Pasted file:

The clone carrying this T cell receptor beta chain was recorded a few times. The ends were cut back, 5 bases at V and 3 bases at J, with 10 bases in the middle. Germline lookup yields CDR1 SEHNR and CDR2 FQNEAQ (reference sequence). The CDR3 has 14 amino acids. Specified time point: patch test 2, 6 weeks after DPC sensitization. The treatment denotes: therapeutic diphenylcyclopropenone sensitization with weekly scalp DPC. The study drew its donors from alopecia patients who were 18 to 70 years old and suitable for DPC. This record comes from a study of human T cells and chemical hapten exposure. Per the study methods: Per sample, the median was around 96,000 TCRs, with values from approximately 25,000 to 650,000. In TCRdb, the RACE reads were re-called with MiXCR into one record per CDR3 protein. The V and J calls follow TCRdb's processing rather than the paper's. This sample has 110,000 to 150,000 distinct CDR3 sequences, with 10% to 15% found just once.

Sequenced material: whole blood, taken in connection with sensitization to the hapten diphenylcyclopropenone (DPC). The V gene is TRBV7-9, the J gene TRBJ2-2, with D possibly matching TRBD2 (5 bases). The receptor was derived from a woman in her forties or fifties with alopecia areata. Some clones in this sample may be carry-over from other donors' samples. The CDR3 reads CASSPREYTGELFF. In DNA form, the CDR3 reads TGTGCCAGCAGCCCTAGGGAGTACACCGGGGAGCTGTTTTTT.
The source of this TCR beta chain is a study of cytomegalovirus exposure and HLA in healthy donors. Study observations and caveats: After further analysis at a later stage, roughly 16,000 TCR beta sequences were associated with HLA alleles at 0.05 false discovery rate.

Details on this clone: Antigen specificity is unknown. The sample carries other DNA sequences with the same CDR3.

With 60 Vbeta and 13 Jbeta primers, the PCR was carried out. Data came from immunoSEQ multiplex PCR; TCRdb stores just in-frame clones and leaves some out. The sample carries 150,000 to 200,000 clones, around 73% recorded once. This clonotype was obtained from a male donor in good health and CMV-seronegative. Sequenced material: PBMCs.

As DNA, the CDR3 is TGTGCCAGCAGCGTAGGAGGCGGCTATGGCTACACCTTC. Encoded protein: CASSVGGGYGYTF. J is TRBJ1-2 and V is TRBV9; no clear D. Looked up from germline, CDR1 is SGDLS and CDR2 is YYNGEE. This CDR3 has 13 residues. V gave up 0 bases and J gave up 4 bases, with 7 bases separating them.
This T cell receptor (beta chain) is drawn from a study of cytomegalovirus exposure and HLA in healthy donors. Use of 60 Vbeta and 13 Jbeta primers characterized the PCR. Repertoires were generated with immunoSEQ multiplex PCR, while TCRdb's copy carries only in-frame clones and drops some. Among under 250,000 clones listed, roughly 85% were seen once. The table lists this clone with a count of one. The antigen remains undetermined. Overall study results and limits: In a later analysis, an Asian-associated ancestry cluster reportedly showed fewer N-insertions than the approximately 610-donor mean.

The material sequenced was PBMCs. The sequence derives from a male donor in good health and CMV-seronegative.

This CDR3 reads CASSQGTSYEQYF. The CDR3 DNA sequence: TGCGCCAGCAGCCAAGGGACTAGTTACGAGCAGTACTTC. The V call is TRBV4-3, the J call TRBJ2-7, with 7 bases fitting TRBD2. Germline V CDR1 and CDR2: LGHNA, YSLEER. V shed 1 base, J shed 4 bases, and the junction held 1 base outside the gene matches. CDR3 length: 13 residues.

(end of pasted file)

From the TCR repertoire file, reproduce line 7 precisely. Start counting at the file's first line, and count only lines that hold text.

This T cell receptor (beta chain) is drawn from a study of cytomegalovirus exposure and HLA in healthy donors. Use of 60 Vbeta and 13 Jbeta primers characterized the PCR. Repertoires were generated with immunoSEQ multiplex PCR, while TCRdb's copy carries only in-frame clones and drops some. Among under 250,000 clones listed, roughly 85% were seen once. The table lists this clone with a count of one. The antigen remains undetermined. Overall study results and limits: In a later analysis, an Asian-associated ancestry cluster reportedly showed fewer N-insertions than the approximately 610-donor mean.